Men and women flanked the Illinois monument at the historic Andersonville National Cemetery on Sunday as a way to honor its memory and pay tribute to the many soldiers who have represented our country.
"In the past here at Andersonville we've surprisingly not ever done programs on Veteran's Day for many years. Doing a program about memory and remembering the sacrifices of men held here is an appropriate tribute," said Andersonville National Historic Site's Chief of Interpretation and Education, Eric Leonard.
Although we should keep our uniformed citizens in our thoughts every day, those present say Veteran's Day is set aside to remember not to take for granted what our veterans have given us.
"Too often we take what our veterans what our soldiers, living and dead, have done. We disregard it, it's distant, it's remote from us and it really is not. Freedom is not free," said author and historian, Robert Girardi.
While we have Memorial Day to honor those who gave the ultimate sacrifice, Veteran's Day is a way to thank those courageous men and women who fought for our country that are still among us.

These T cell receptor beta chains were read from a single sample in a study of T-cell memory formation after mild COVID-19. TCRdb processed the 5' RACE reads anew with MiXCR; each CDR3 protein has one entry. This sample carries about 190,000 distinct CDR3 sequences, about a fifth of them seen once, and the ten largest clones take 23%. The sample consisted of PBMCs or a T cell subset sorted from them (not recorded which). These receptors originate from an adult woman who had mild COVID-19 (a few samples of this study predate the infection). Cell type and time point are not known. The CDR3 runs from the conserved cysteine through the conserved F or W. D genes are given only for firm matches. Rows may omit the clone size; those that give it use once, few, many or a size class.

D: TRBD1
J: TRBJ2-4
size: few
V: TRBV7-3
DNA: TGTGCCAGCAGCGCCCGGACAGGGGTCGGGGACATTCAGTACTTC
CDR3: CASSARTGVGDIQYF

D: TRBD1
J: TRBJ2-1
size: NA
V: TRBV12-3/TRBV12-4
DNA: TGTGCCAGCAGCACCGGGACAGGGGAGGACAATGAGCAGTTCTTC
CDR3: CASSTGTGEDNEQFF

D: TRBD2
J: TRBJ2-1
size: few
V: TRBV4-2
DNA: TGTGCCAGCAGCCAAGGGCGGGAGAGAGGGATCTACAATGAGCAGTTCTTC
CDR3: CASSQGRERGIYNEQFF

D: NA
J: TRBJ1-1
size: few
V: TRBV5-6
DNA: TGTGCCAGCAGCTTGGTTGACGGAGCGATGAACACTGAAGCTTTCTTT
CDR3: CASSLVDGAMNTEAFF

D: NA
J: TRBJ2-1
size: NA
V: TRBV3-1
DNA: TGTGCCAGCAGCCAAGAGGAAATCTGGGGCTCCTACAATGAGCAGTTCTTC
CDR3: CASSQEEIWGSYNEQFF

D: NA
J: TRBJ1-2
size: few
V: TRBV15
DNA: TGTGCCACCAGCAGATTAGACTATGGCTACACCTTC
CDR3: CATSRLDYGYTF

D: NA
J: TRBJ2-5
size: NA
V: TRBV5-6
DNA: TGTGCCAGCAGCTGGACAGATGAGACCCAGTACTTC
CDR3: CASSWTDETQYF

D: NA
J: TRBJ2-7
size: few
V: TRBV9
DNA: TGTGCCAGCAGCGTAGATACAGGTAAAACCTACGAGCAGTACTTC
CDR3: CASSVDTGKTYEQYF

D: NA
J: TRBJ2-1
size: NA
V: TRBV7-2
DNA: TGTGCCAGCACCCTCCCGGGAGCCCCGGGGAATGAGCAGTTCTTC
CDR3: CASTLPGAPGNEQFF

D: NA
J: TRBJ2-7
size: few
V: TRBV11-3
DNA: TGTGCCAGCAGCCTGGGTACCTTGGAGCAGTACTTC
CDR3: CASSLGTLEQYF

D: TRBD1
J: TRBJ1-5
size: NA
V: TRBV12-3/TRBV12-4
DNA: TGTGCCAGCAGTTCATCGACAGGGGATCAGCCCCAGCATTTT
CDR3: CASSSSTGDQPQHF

"The men who died did everything they could, the men who live through a war and survive have only begun what they can do. So it's even more important to honor them for what they've done but then to encourage them to go on and do even greater things," said Girardi.
Often times one of those greater things is simply going on to live a normal life -- one that soldiers made possible for themselves and many others.
"The funny thing about veterans is they blend into America at the end of their service. They become common citizens and we don't often think about their service," said Leonard.
Girardi says we should we should think about it and more by helping groups like the Wounded Warriors Project, buying a "Support Our Troops" sticker or the most simple of all: just saying thank you.